“Your journey to a healthier weight is not a journey that you start and then give up. It is a journey that you are living every day for the rest of your life.” ~ Thich Nhat Hanh
I’m assuming that since you’re reading this that you’ve been on a ‘diet‘ before. Here is my problem with ‘diets‘: From what I’ve seen, people don’t start a ‘diet‘ with the intention of ‘dieting‘ for the rest of their life. Boom! There it is. Have you ever heard somebody say, ‘I have been dieting for a decade and it feels great!’ – I haven’t. And if they aren’t planning on following a diet for life then quitting the diet isn’t a matter of ‘if‘ but a matter of ‘when‘ – which further implies that old ways will be re-adopted and it will eventually be as if nothing was even done in the first place! …Dang.
From my experience, people who find long term success aren’t people who ‘diet‘ but rather, are people who make lifestyle changes to their diet. Continue reading
By: Thích Nhất Hạnh, Lilian Cheung
Book Overview: Common sense tells us that to lose weight, we must eat less and exercise more. But somehow we get stalled. We start on a weight-loss program with good intentions but cannot stay on track. Neither the countless fad diets, nor the annual spending of $50 billion on weight loss helps us feel better or lose weight. Savor teaches us how to easily adopt the practice of mindfulness and integrate it into eating, exercise, and all facets of our daily life, so that being conscious and present becomes a core part of our being.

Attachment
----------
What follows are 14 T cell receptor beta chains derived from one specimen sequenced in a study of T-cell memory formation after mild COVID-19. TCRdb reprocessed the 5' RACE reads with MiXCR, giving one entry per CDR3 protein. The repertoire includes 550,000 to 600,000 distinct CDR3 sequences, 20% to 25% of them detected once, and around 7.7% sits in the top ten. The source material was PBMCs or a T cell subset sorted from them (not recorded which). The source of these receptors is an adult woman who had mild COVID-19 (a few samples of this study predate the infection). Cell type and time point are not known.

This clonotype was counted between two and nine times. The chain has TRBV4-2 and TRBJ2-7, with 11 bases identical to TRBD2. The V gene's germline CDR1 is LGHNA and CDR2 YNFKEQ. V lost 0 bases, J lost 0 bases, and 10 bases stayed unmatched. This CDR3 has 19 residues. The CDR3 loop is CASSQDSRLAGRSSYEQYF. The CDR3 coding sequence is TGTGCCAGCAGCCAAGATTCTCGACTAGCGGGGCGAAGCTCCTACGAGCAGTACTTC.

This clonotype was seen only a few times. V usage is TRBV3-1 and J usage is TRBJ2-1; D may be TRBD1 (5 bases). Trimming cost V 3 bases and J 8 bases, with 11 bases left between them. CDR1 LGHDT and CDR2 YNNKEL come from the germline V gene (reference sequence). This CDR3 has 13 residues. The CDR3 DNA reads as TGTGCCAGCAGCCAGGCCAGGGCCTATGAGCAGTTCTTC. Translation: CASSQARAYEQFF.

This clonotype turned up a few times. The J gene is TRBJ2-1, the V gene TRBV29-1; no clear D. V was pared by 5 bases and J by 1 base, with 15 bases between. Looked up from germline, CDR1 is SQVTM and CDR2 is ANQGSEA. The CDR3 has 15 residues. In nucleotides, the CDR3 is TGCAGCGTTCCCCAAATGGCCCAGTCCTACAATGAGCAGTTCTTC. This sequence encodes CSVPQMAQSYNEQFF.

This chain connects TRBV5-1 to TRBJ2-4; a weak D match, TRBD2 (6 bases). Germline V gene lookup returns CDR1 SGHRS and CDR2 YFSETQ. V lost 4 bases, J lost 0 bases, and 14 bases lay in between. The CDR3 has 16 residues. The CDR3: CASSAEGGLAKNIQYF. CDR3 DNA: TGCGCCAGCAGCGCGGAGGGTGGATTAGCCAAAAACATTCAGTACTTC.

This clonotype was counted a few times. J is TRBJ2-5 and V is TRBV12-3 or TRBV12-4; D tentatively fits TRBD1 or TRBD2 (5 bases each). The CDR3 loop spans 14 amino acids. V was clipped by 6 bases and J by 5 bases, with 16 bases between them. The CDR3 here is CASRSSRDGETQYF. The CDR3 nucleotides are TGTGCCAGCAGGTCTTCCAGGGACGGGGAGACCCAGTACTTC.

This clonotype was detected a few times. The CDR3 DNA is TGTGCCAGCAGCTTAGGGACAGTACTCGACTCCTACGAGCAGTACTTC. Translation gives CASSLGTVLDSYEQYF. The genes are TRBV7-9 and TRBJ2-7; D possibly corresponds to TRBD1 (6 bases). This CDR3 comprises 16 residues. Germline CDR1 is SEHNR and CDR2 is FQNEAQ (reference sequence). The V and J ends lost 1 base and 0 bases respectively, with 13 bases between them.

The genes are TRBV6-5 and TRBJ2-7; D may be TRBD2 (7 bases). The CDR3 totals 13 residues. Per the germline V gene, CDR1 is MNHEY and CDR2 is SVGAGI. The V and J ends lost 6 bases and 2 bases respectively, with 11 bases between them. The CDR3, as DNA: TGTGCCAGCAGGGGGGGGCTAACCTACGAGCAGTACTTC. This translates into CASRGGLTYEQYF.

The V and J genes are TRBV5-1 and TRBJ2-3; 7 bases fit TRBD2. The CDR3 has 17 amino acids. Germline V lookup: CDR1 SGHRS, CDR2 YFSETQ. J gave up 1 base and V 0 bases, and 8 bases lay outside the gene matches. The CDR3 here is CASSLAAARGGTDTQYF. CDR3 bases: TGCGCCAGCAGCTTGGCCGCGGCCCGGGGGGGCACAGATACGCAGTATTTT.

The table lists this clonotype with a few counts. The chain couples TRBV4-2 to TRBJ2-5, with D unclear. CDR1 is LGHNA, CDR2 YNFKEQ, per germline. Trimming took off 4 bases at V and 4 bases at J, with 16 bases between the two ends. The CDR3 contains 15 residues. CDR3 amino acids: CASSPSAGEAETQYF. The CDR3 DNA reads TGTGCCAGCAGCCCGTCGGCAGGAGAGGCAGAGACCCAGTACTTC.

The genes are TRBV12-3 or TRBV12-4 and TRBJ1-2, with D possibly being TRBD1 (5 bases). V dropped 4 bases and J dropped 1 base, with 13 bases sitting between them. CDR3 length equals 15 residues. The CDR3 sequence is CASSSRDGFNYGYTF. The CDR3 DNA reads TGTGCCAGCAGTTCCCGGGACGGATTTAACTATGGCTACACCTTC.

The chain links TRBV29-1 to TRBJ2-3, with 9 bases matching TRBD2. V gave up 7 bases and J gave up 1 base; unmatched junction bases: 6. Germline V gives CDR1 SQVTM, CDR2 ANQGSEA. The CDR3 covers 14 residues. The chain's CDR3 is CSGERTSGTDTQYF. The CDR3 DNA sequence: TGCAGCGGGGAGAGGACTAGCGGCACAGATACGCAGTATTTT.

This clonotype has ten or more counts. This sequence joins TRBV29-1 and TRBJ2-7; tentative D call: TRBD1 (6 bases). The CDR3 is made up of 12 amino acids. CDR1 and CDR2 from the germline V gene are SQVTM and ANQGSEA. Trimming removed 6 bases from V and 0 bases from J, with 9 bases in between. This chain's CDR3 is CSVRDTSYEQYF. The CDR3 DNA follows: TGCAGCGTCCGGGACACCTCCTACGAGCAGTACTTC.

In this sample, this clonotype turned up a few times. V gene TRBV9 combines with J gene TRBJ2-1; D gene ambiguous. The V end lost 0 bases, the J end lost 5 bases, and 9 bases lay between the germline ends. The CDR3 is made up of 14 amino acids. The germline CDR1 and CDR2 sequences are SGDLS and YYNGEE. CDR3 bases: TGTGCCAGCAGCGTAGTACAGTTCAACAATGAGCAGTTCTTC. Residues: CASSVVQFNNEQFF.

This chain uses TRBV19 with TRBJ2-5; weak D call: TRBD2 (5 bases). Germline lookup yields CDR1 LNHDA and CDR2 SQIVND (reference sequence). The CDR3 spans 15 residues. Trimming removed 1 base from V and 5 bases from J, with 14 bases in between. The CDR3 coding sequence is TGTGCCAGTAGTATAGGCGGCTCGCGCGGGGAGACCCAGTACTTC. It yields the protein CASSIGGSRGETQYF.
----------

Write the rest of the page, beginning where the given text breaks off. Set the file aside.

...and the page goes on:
Post(s) Inspired by this Book:
- Top 10 Quotes from Savor by Thich Nhat Hanh
- Mindful Eating — How To Savor Every Bite and Fulfill More Than Just Your Stomach
- An Apple Meditation
- The Four Noble Truths
- How to Dwell in the Ultimate
Introduction: How to Eat Mindfully in a World of Rush and Distractions.
When hunger strikes, usually our patience dwindles. We feel our stomach twist and turn and rumble and moan so that it may be filled again – and we respond by trying to get food to it as fast as possible. When we are finally able to get a meal, it isn’t long until it all vanishes from our plate – right before our eyes – and typically re-appears somewhere in the region of our stomach… How that happens exactly? Most of us don’t remember.
In his book Savor, Thich Nhat Hanh discusses the importance of being mindful while eating (and while doing most anything in life) so that a person may attain a healthier weight and a more fulfilling lifestyle. One of the central practices he talks about is the idea of slowing down and being more present before, during, and after every meal. Continue reading
“Your journey to a healthier weight is not a journey that you start and then give up. It is a journey that you are living every day for the rest of your life.” ~ Thich Nhat Hanh, Savor
“When we smile, the muscles around our mouth are stretched and relaxed, just like doing yoga. Smiling is mouth yoga. We release the tension from our face as we smile. Others who run into us notice it, even strangers, and are likely to smile back. It is a wonderful chain reaction that we can initiate, touching the joy in anyone we encounter. Smiling is an ambassador of goodwill.” ~ Thich Nhat Hanh, Savor
“Sometimes we believe that happiness is not possible in the here and now, that we need a few more conditions to be happy. So we run toward the future to get the conditions we think are missing. But by doing so we sacrifice the present moment; we sacrifice true life.” ~ Thich Nhat Hanh, Savor
“When it comes to health and well-being, regular exercise is about as close to a magic potion as you can get.” ~ Thich Nhat Hanh, Savor
The following is an excerpt from Savor by Thich Nhat Hanh and invites you to join Chef Sati at his house for dinner and a lesson in mindful eating. Enjoy!